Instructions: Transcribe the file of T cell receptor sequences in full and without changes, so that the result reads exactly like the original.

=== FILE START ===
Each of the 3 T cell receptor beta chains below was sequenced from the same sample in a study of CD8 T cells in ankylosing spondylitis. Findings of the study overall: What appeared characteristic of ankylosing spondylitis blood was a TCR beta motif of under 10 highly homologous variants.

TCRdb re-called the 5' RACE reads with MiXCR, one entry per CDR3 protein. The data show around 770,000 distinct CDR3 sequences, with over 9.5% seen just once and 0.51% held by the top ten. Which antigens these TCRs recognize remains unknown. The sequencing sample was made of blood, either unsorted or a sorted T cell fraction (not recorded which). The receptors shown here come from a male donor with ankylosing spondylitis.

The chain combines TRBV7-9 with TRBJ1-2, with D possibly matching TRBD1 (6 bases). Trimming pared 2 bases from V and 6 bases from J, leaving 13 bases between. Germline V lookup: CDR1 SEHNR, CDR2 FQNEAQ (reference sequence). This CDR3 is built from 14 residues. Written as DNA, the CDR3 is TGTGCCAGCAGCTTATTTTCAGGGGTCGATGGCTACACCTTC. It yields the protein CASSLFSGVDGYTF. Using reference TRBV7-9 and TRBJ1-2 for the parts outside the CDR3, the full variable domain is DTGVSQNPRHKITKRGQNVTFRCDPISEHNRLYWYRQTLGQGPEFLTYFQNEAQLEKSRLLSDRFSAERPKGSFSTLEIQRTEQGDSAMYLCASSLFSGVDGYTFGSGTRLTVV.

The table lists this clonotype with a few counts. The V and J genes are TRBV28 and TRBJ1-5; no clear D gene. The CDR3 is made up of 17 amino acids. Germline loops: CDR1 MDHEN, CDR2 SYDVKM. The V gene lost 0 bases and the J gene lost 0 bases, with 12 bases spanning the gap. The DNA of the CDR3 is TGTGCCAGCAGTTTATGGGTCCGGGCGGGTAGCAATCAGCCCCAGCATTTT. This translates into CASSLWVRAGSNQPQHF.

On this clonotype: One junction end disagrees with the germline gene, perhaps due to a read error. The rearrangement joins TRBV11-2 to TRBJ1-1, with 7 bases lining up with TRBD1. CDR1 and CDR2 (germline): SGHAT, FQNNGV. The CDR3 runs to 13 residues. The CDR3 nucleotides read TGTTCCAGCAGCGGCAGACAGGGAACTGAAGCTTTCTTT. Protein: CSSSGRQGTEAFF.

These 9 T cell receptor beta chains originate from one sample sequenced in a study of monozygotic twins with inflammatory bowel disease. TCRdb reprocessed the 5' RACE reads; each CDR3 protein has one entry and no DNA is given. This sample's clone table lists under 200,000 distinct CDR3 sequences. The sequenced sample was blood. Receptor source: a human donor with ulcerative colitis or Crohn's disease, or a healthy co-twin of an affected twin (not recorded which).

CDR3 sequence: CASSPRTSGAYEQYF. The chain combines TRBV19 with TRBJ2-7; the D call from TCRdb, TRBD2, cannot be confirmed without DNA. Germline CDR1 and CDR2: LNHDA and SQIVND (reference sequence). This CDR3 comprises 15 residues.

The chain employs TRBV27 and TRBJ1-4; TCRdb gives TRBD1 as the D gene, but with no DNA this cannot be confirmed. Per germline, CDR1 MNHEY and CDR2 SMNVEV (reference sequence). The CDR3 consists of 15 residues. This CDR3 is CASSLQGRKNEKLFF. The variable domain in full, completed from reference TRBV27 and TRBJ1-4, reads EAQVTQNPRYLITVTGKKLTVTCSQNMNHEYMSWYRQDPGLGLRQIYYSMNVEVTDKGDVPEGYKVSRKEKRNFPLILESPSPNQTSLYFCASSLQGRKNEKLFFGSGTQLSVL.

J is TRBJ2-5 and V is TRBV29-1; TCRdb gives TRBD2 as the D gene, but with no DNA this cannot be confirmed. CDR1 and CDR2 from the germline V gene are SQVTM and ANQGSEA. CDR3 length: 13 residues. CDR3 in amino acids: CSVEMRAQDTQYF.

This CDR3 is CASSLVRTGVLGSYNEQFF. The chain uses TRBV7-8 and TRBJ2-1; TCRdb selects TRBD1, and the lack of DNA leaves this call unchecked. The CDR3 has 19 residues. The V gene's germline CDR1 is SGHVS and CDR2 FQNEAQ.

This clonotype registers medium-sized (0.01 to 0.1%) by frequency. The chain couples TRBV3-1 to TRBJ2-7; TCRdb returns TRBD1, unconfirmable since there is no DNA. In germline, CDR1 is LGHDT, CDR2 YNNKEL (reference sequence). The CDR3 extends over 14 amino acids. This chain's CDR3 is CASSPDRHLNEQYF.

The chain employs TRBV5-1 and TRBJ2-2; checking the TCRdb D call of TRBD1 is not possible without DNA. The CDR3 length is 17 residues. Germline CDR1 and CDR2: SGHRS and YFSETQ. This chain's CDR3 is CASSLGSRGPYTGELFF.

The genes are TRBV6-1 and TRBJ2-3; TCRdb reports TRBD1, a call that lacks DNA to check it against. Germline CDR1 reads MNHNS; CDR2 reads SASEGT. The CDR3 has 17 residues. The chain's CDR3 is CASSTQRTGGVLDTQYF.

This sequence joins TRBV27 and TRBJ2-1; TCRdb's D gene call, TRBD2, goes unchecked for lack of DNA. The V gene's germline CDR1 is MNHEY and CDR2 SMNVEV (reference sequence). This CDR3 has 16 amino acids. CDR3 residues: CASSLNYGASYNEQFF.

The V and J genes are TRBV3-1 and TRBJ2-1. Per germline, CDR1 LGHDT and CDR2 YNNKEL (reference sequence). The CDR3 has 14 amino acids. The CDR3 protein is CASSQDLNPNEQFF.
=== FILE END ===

Each of the 3 T cell receptor beta chains below was sequenced from the same sample in a study of CD8 T cells in ankylosing spondylitis. Findings of the study overall: What appeared characteristic of ankylosing spondylitis blood was a TCR beta motif of under 10 highly homologous variants.

TCRdb re-called the 5' RACE reads with MiXCR, one entry per CDR3 protein. The data show around 770,000 distinct CDR3 sequences, with over 9.5% seen just once and 0.51% held by the top ten. Which antigens these TCRs recognize remains unknown. The sequencing sample was made of blood, either unsorted or a sorted T cell fraction (not recorded which). The receptors shown here come from a male donor with ankylosing spondylitis.

The chain combines TRBV7-9 with TRBJ1-2, with D possibly matching TRBD1 (6 bases). Trimming pared 2 bases from V and 6 bases from J, leaving 13 bases between. Germline V lookup: CDR1 SEHNR, CDR2 FQNEAQ (reference sequence). This CDR3 is built from 14 residues. Written as DNA, the CDR3 is TGTGCCAGCAGCTTATTTTCAGGGGTCGATGGCTACACCTTC. It yields the protein CASSLFSGVDGYTF. Using reference TRBV7-9 and TRBJ1-2 for the parts outside the CDR3, the full variable domain is DTGVSQNPRHKITKRGQNVTFRCDPISEHNRLYWYRQTLGQGPEFLTYFQNEAQLEKSRLLSDRFSAERPKGSFSTLEIQRTEQGDSAMYLCASSLFSGVDGYTFGSGTRLTVV.

The table lists this clonotype with a few counts. The V and J genes are TRBV28 and TRBJ1-5; no clear D gene. The CDR3 is made up of 17 amino acids. Germline loops: CDR1 MDHEN, CDR2 SYDVKM. The V gene lost 0 bases and the J gene lost 0 bases, with 12 bases spanning the gap. The DNA of the CDR3 is TGTGCCAGCAGTTTATGGGTCCGGGCGGGTAGCAATCAGCCCCAGCATTTT. This translates into CASSLWVRAGSNQPQHF.

On this clonotype: One junction end disagrees with the germline gene, perhaps due to a read error. The rearrangement joins TRBV11-2 to TRBJ1-1, with 7 bases lining up with TRBD1. CDR1 and CDR2 (germline): SGHAT, FQNNGV. The CDR3 runs to 13 residues. The CDR3 nucleotides read TGTTCCAGCAGCGGCAGACAGGGAACTGAAGCTTTCTTT. Protein: CSSSGRQGTEAFF.

These 9 T cell receptor beta chains originate from one sample sequenced in a study of monozygotic twins with inflammatory bowel disease. TCRdb reprocessed the 5' RACE reads; each CDR3 protein has one entry and no DNA is given. This sample's clone table lists under 200,000 distinct CDR3 sequences. The sequenced sample was blood. Receptor source: a human donor with ulcerative colitis or Crohn's disease, or a healthy co-twin of an affected twin (not recorded which).

CDR3 sequence: CASSPRTSGAYEQYF. The chain combines TRBV19 with TRBJ2-7; the D call from TCRdb, TRBD2, cannot be confirmed without DNA. Germline CDR1 and CDR2: LNHDA and SQIVND (reference sequence). This CDR3 comprises 15 residues.

The chain employs TRBV27 and TRBJ1-4; TCRdb gives TRBD1 as the D gene, but with no DNA this cannot be confirmed. Per germline, CDR1 MNHEY and CDR2 SMNVEV (reference sequence). The CDR3 consists of 15 residues. This CDR3 is CASSLQGRKNEKLFF. The variable domain in full, completed from reference TRBV27 and TRBJ1-4, reads EAQVTQNPRYLITVTGKKLTVTCSQNMNHEYMSWYRQDPGLGLRQIYYSMNVEVTDKGDVPEGYKVSRKEKRNFPLILESPSPNQTSLYFCASSLQGRKNEKLFFGSGTQLSVL.

J is TRBJ2-5 and V is TRBV29-1; TCRdb gives TRBD2 as the D gene, but with no DNA this cannot be confirmed. CDR1 and CDR2 from the germline V gene are SQVTM and ANQGSEA. CDR3 length: 13 residues. CDR3 in amino acids: CSVEMRAQDTQYF.

This CDR3 is CASSLVRTGVLGSYNEQFF. The chain uses TRBV7-8 and TRBJ2-1; TCRdb selects TRBD1, and the lack of DNA leaves this call unchecked. The CDR3 has 19 residues. The V gene's germline CDR1 is SGHVS and CDR2 FQNEAQ.

This clonotype registers medium-sized (0.01 to 0.1%) by frequency. The chain couples TRBV3-1 to TRBJ2-7; TCRdb returns TRBD1, unconfirmable since there is no DNA. In germline, CDR1 is LGHDT, CDR2 YNNKEL (reference sequence). The CDR3 extends over 14 amino acids. This chain's CDR3 is CASSPDRHLNEQYF.

The chain employs TRBV5-1 and TRBJ2-2; checking the TCRdb D call of TRBD1 is not possible without DNA. The CDR3 length is 17 residues. Germline CDR1 and CDR2: SGHRS and YFSETQ. This chain's CDR3 is CASSLGSRGPYTGELFF.

The genes are TRBV6-1 and TRBJ2-3; TCRdb reports TRBD1, a call that lacks DNA to check it against. Germline CDR1 reads MNHNS; CDR2 reads SASEGT. The CDR3 has 17 residues. The chain's CDR3 is CASSTQRTGGVLDTQYF.

This sequence joins TRBV27 and TRBJ2-1; TCRdb's D gene call, TRBD2, goes unchecked for lack of DNA. The V gene's germline CDR1 is MNHEY and CDR2 SMNVEV (reference sequence). This CDR3 has 16 amino acids. CDR3 residues: CASSLNYGASYNEQFF.

The V and J genes are TRBV3-1 and TRBJ2-1. Per germline, CDR1 LGHDT and CDR2 YNNKEL (reference sequence). The CDR3 has 14 amino acids. The CDR3 protein is CASSQDLNPNEQFF.